Diarmaid McDonald, lead organiser of Just Treatment, a new patient-led campaign run out of Bristol, highlighted the potential impact of hidden trials on the NHS. “Trial transparency is vital to our health – it gives your doctor confidence that they are prescribing you something that will make you better not make you sicker. But at the moment only 50% of trial results are published,” he said. “We shouldn’t be gambling with our health like this when the odds are stacked so heavily in the favour of the pharmaceutical companies trying to sell medicines to the NHS. Trial registration and result publication is vital to overcoming this bias. It is outrageous that an institution that prides itself on its scientific excellence, like the University of Bristol, thinks it’s acceptable to opt out. They are undermining the very system that gives us trust in the pills we put in our bodies.”

“[The university is] currently in the process of working with researchers to ensure that the University of Bristol’s account reflects studies appropriately.”

Contacted by the Cable, university spokesman Richard Cottle explained that “for trials that have closed since reporting became a regulatory requirement, we have started to add the results [to the European registry]. This is currently in the process of validation and is therefore not [yet] publicly available.” Regarding the trials missing results on the American registry, he noted that the university assumed central control last year. “Prior to this, anyone could set up an account naming the University as the umbrella organisation,” Cottle wrote in an email. “At the point of setting up the central account we took on this legacy and are currently in the process of working with researchers to ensure that the University of Bristol’s account reflects studies appropriately.” At least two other British universities, in Aberdeen and Dundee, have recently launched similar drives to clean up their data and make the results of their medical research more accessible.

Bristol University’s press office declined to identify who was responsible for posting the results for a trial involving 120 infants and toddlers suffering from eczema. European Union guidelines require the results of trials involving children to be posted within six months after trial completion, but according to its registry entry, the trial ended in February 2016, more than a year ago. A different trial involving 40 children with epilepsy that was scheduled to end in 2013 has also not posted results. A spokesperson for the European Medicines Agency explained that the “duty to post the summary results” into its registry lies with the trial sponsor – the university itself – rather than with individual researchers.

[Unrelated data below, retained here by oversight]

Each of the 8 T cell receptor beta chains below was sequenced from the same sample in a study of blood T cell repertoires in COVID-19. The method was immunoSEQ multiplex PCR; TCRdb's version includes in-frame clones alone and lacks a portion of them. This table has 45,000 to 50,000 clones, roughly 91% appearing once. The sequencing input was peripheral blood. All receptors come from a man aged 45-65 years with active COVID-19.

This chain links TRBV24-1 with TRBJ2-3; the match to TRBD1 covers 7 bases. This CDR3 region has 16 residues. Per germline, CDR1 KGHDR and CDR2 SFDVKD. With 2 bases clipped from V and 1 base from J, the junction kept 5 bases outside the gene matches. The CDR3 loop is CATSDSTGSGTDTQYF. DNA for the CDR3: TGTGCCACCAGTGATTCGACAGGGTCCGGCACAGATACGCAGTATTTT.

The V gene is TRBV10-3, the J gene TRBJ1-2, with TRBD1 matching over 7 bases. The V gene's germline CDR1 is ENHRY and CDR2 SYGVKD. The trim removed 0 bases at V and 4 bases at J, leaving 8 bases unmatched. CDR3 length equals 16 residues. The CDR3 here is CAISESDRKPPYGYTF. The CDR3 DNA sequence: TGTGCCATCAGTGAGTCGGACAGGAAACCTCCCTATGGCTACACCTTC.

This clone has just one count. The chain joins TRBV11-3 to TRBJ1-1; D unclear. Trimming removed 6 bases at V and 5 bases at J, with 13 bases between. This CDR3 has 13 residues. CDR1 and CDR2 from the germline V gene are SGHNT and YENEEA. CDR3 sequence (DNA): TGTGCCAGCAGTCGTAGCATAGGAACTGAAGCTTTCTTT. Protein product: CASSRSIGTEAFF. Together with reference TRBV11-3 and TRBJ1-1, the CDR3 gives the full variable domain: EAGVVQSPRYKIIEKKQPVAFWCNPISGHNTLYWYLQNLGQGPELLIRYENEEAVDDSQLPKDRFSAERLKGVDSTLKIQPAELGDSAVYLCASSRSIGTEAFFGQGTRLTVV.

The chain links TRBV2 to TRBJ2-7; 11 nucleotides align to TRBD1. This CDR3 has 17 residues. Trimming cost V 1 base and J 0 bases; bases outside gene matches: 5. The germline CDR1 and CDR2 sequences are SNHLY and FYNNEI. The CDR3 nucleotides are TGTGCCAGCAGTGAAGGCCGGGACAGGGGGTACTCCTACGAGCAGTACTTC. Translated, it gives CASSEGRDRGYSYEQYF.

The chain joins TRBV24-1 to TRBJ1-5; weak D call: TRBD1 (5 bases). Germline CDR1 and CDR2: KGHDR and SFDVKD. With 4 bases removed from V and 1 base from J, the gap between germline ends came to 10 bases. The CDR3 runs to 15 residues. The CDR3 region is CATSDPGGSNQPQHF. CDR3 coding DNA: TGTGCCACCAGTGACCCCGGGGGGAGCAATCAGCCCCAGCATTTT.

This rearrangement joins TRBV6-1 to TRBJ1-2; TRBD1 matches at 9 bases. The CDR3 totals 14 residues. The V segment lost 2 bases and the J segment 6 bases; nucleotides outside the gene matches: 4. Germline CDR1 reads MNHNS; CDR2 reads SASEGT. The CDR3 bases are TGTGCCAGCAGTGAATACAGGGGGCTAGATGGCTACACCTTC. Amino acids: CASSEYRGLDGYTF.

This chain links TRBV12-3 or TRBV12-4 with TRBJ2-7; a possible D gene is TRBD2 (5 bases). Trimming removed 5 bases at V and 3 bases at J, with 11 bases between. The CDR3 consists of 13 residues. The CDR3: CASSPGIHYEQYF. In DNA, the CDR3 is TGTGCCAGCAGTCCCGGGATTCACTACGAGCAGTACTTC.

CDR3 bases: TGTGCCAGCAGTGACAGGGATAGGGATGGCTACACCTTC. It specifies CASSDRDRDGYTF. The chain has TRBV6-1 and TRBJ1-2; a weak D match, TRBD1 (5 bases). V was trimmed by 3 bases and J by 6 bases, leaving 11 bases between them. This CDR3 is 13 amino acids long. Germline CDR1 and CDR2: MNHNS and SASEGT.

The pharmaceutical industry has long been criticized for hiding the results of clinical trials that show drugs to be ineffective or harmful. However, studies show that many universities perform even worse than commercial companies when it comes to posting trial results. “Academia is now lagging behind the pharmaceutical industry in fulfilling this scientific, ethical and economic responsibility,” said Sir Iain Chalmers, a leading authority on clinical trial transparency.

Dr Tom Jefferson, an epidemiologist who has long campaigned for greater access to medical research data, said that he had “no idea” why some universities do not keep their registry entries up to date. “It’s really a no-brainer. It’s easy to do,” he told the Cable.

Editor’s note: This amendment was added 21.07.17 at 1pm.

After this story was published, Dr Kessler, who leads the research into the anti-depressant mirtazapine, contacted the Cable with a correction to the article. He says that although the registry entry for the study says the research was completed in February 2016, the trial was in fact completed in March 2017. This would mean that the year-long window to publish results has not yet expired. The incorrect end-date for the study was entered into the database automatically as the planned end date passed, even though the trial was in-fact still ongoing. Dr Kessler emphasised that he is strongly committed to publishing the trial’s results as quickly as possible so that patients can benefit from his research. This error on the database further reinforces the issues highlighted in this article, that unless registry entries are kept up to date it is impossible for third parties to reliably determine who is currently researching what in Bristol.

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  • It seems to me that Bristol University researchers found an loophole to evade publication of research results, with their SMILE trial of the lightning process given to children, completed in 2013. In collaboration with the Royal National Hospital for Rheumatic Diseases in Bath, they called this a ‘prospective’ and ‘acceptability’ study, even though it included 56 children and was in every sense a fully developed research project. In view of the objections raised to exposing children as young as 12 years, to a psychological conditioning programme, those who objected, might legitimately suspect that the research outcome has been withheld because it caused harm to children. Whether or not, the results should have been published in order to inform other groups considering duplication.